Tennis star Daria Kasatkina says war in Ukraine must end and comes out as gay

Comment

Daria Kasatkina, Russia’s top-ranked tennis player, has come out as gay and criticized the war in Ukraine in an unusually candid interview that highlighted the difficulties top athletes have faced in dealing with the repercussions of the conflict, both at home and abroad. ‘abroad.

Kasatkina, 25, tackled two of Russia’s most sensitive topics – Ukraine and LGBTQ rights – in a wide-ranging conversation with Russian blogger Vitya Kravchenko that was recorded in Barcelona and posted to YouTube on Monday.

Kasatkina – the world No 12 in women’s tennis – said she wanted ‘an end to the war’ and described the conflict as ‘a nightmare in its own right’.

She said there “hasn’t been a single day since February 24,” when Russia invaded Ukraine, that she hasn’t read or thought about the war. She expressed empathy for Ukrainian players affected by the war.

“I want to play against players who have the opportunity to train and prepare for tournaments like me, who don’t have to worry about bombed courts and [having] nowhere to go,” she added. “I can’t imagine what it’s like to not have a house – not because you didn’t buy it, but because your house was taken.”

Kasatkina is the latest Russian athlete to speak out against the war, in defiance of Russian laws that prohibit anyone from criticizing what officials there call Russia’s “special military operation” in Ukraine. Several other Russian tennis players have called for an end to the war, including men’s No.8 Andrey Rublev – although many have done so in more vague terms than Kasatkina.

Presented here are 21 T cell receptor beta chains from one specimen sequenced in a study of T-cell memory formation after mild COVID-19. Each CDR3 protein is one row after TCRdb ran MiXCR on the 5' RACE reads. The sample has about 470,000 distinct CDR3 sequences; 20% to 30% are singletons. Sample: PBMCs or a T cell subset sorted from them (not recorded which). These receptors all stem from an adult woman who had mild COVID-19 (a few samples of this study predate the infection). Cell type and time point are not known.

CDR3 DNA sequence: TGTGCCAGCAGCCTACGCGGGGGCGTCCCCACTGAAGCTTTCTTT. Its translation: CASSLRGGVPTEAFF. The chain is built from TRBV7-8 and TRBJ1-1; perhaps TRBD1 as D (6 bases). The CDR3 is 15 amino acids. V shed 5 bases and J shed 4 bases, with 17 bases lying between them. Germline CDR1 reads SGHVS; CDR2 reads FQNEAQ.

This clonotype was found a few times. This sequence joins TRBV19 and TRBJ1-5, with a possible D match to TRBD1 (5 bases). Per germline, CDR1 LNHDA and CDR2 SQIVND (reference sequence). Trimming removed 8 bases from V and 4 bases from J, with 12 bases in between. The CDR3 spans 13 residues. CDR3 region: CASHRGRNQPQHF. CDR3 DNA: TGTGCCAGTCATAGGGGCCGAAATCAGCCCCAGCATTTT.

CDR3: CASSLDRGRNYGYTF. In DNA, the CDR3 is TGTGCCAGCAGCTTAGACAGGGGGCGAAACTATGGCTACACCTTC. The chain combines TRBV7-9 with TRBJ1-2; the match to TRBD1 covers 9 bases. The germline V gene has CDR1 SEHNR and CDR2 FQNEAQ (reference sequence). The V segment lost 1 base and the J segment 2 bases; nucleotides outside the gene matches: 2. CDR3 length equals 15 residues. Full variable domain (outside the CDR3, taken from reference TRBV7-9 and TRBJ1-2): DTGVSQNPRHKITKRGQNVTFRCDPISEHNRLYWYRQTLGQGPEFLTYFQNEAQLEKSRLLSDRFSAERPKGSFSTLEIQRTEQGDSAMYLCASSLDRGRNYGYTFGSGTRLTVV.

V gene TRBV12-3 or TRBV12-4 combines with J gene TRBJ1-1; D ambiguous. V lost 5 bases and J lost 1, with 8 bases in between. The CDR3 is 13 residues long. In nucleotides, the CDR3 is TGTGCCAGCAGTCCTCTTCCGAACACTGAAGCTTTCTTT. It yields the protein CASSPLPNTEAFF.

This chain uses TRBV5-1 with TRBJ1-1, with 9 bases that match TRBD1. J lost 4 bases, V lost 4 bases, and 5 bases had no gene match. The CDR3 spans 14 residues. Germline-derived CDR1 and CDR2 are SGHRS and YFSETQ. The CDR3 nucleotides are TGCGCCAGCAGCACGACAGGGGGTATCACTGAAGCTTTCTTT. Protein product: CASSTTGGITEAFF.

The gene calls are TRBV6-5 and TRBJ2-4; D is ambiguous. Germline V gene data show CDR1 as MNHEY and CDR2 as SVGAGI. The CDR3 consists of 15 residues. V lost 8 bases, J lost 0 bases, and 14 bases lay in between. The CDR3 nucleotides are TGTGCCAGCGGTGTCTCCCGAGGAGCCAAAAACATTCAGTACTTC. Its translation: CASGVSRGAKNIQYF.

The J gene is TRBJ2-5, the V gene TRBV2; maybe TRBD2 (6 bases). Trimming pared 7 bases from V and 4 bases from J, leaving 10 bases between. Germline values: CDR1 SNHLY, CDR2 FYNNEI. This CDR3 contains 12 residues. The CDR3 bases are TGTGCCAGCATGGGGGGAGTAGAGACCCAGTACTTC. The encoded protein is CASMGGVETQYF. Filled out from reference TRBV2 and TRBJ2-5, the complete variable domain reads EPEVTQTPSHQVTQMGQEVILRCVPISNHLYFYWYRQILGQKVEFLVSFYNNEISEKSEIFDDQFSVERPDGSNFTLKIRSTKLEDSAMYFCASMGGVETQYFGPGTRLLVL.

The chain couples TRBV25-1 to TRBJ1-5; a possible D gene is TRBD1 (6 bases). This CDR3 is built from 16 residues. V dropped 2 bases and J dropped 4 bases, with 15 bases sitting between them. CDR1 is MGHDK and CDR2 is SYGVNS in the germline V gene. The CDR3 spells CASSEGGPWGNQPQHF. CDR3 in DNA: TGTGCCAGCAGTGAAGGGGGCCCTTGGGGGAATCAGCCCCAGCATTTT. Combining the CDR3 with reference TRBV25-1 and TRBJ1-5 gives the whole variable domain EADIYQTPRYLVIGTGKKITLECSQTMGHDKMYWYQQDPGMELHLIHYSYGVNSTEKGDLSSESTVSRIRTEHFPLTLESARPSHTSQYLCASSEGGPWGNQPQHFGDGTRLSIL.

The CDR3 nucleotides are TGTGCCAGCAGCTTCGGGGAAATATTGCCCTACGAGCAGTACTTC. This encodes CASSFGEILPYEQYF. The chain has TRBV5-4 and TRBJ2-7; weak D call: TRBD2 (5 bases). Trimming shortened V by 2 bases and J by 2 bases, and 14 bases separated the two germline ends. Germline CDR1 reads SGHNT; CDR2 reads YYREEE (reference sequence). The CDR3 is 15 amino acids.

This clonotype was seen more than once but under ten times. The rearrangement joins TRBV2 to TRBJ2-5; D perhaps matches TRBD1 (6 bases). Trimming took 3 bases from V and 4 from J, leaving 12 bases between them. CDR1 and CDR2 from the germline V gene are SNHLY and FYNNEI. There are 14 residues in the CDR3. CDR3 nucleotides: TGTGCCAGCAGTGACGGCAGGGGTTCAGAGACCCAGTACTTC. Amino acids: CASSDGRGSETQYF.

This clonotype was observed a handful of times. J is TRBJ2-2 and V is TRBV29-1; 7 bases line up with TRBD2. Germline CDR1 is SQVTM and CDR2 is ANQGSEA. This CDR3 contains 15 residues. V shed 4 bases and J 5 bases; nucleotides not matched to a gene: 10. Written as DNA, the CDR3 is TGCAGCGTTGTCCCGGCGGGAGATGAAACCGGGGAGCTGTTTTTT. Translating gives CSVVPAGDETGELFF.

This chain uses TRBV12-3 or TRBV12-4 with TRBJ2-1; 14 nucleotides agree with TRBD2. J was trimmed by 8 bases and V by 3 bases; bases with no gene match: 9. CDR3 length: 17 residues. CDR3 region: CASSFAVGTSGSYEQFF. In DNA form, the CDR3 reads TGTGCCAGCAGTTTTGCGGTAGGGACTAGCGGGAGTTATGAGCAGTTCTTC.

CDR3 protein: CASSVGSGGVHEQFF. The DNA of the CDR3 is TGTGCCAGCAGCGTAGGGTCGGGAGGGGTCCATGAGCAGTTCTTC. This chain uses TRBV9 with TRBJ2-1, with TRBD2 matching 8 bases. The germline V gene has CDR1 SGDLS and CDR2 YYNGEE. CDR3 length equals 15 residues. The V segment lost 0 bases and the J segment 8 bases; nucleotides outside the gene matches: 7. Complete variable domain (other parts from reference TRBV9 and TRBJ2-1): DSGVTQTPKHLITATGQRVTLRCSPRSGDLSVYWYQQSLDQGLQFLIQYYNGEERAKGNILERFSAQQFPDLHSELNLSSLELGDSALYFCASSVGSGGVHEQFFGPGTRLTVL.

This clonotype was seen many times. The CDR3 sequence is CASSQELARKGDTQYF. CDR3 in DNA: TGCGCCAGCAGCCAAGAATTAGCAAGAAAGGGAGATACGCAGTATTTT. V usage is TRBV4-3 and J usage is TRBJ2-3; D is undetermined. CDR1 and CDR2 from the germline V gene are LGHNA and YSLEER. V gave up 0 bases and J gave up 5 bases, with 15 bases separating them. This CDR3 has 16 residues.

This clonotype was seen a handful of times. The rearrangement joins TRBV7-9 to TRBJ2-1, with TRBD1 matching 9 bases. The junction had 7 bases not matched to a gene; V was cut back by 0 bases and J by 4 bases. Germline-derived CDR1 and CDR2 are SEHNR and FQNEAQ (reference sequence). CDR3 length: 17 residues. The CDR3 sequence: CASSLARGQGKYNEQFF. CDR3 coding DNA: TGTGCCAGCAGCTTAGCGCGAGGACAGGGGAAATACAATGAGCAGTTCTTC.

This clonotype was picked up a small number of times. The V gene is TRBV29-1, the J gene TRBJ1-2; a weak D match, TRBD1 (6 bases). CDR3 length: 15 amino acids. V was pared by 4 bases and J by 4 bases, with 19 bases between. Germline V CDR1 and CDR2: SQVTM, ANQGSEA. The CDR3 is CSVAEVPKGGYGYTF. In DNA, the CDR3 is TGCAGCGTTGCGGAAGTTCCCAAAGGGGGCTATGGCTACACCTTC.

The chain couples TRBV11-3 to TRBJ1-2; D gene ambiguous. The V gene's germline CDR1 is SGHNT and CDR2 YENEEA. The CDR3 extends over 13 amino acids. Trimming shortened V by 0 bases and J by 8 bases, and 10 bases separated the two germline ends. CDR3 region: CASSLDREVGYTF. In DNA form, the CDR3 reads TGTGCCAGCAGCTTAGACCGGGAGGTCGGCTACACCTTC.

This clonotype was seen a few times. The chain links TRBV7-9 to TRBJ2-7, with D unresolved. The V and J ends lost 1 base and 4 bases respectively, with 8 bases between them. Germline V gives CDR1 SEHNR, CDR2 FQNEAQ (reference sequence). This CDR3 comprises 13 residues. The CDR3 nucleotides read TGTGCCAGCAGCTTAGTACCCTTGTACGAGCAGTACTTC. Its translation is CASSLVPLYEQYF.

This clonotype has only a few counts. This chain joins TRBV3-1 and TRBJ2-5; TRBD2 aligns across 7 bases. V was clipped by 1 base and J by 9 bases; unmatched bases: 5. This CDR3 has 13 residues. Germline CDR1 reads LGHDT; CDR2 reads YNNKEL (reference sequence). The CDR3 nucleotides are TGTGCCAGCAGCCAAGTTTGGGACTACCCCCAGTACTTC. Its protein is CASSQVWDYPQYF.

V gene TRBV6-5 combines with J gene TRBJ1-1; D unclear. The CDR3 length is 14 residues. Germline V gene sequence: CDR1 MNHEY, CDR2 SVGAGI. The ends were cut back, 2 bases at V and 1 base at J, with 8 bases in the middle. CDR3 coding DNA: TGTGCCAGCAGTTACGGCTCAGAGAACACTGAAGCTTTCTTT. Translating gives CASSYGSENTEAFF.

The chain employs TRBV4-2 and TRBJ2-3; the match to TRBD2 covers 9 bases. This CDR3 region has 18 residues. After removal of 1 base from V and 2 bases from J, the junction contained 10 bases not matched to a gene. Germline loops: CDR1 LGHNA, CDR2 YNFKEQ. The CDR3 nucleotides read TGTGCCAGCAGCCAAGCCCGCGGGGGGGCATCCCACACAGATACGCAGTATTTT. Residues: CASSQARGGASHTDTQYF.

Acknowledging the importance of the stance she was taking, Kasatkina broke down in tears in one of the videos when asked if she was afraid she could no longer return to Russia, admitting it was something she she had considered.

A horror-themed website told readers to “hunt” gay people. Then an activist was stabbed to death.

During the interview, Kasatkina also revealed that she has a girlfriend – an important decision, given that LGBTQ issues are taboo in Russia, where it has been illegal for almost a decade to disseminate information to minors. on “non-traditional sexual relationships”, including same-sex relationships.

“I think it’s important that influential people in the sport, or any other sphere really, talk about it,” she said, adding that “living in the closet” would be too difficult in the long run. “It’s useless, you will be constantly focused on it, until you choose to go out,” she said, although she added that it was up to each individual to decide “how to do it. and how many things to say”.

She later posted a photo on social media with figure skater Natalia Zabiiako – who has competed for Russia, Estonia and Canada – and the legend ‘my cutie pie’.

Last year, the US-based non-profit organization Freedom House gave Russia a score of zero for equal treatment of minorities, including gay people, in society. “LGBT+ people are also subject to considerable discrimination, which has worsened over the past decade,” the group wrote in its report.

Just two years ago, a constitutional amendment was passed defining marriage exclusively between a man and a woman. Russia has also banned pro-LGBTQ protests and restricted LGBTQ advocacy groups.

When asked when she thought it would be acceptable for a same-sex couple to hold hands in public in Russia, Kasatkina replied, “Never.”

Russia accuses Ukraine of hitting helicopter on Belgorod fuel depot

Kasatkina also addressed the global debate over the inclusion of Russian and Belarusian athletes in major sporting events, after many international sports competitions banned them in response to the war in Ukraine. Tennis players have been allowed to enter many major tournaments as long as they remain neutral on the conflict – and they cannot compete under their national flags.

However, in a decision that later proved controversial in tennis, Wimbledon banned Russian and Belarusian athletes from competing – including Kasatkina and many of the world’s top male and female players.

Wimbledon ban in Russia and Belarus leaves 16 of top 100 out

Without explicitly giving an opinion on the ban, Kasatkina said “sport is not outside of politics”, but added that it “truly unites” people and nations.

Leave a Comment